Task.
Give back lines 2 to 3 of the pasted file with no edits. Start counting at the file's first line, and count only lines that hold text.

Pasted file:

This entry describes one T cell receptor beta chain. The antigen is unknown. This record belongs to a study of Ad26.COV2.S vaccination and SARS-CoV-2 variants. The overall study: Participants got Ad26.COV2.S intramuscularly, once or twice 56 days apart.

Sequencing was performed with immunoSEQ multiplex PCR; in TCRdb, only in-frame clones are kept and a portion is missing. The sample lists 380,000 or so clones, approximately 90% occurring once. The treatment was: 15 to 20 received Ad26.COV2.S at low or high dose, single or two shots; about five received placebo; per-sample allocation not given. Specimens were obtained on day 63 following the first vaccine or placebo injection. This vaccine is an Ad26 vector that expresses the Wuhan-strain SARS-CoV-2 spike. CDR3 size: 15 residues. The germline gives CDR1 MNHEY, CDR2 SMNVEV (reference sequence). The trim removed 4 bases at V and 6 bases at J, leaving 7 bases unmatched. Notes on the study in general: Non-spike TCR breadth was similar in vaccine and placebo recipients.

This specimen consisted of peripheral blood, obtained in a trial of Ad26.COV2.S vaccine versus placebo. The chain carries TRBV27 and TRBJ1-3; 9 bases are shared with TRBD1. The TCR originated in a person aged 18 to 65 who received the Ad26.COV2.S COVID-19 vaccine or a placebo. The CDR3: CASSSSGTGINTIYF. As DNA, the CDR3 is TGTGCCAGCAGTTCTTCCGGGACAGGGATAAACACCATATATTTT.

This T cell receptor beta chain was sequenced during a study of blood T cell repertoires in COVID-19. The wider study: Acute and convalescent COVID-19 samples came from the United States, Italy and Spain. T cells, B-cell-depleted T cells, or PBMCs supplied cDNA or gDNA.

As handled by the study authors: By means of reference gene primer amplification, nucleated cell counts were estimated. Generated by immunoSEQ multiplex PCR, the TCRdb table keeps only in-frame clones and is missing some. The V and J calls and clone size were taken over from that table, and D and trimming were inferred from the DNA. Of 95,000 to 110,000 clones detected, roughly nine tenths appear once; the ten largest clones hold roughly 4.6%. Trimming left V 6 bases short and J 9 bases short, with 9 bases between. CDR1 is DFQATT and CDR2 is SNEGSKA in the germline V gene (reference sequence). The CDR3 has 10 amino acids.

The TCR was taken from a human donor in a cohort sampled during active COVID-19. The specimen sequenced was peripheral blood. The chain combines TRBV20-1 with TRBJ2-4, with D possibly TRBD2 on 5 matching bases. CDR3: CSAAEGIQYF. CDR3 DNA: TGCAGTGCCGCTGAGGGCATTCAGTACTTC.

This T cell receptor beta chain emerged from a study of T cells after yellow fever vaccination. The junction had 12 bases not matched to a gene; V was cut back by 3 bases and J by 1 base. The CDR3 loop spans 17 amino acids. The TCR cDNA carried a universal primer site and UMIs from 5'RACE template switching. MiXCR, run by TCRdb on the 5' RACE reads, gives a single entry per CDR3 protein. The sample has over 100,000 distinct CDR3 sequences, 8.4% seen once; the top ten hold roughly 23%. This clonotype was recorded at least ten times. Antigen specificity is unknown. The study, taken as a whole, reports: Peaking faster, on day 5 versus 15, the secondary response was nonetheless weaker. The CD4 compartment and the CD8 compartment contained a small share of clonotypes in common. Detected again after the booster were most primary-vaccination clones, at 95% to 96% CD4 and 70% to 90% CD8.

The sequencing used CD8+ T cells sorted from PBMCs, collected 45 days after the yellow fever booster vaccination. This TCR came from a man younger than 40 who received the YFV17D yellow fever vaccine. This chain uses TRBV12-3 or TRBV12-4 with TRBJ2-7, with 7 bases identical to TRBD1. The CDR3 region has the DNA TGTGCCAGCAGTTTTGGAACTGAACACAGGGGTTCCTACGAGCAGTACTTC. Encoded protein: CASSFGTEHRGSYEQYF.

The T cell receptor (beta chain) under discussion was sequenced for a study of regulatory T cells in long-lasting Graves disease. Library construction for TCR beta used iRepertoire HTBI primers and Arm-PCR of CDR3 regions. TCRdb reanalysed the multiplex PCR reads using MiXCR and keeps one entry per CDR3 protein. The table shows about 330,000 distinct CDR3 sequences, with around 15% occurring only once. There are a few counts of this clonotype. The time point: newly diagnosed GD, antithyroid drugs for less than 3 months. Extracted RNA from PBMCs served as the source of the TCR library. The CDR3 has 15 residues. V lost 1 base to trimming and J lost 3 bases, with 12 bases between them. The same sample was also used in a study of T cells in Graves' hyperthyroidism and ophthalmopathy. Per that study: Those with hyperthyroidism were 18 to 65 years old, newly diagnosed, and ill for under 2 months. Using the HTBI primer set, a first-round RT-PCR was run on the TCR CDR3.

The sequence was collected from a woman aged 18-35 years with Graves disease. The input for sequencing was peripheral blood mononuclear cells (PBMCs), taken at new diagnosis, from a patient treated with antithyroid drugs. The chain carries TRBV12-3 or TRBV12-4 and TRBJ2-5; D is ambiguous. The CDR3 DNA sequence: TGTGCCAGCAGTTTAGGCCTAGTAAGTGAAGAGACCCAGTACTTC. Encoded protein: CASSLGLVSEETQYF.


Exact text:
Sequencing was performed with immunoSEQ multiplex PCR; in TCRdb, only in-frame clones are kept and a portion is missing. The sample lists 380,000 or so clones, approximately 90% occurring once. The treatment was: 15 to 20 received Ad26.COV2.S at low or high dose, single or two shots; about five received placebo; per-sample allocation not given. Specimens were obtained on day 63 following the first vaccine or placebo injection. This vaccine is an Ad26 vector that expresses the Wuhan-strain SARS-CoV-2 spike. CDR3 size: 15 residues. The germline gives CDR1 MNHEY, CDR2 SMNVEV (reference sequence). The trim removed 4 bases at V and 6 bases at J, leaving 7 bases unmatched. Notes on the study in general: Non-spike TCR breadth was similar in vaccine and placebo recipients.

This specimen consisted of peripheral blood, obtained in a trial of Ad26.COV2.S vaccine versus placebo. The chain carries TRBV27 and TRBJ1-3; 9 bases are shared with TRBD1. The TCR originated in a person aged 18 to 65 who received the Ad26.COV2.S COVID-19 vaccine or a placebo. The CDR3: CASSSSGTGINTIYF. As DNA, the CDR3 is TGTGCCAGCAGTTCTTCCGGGACAGGGATAAACACCATATATTTT.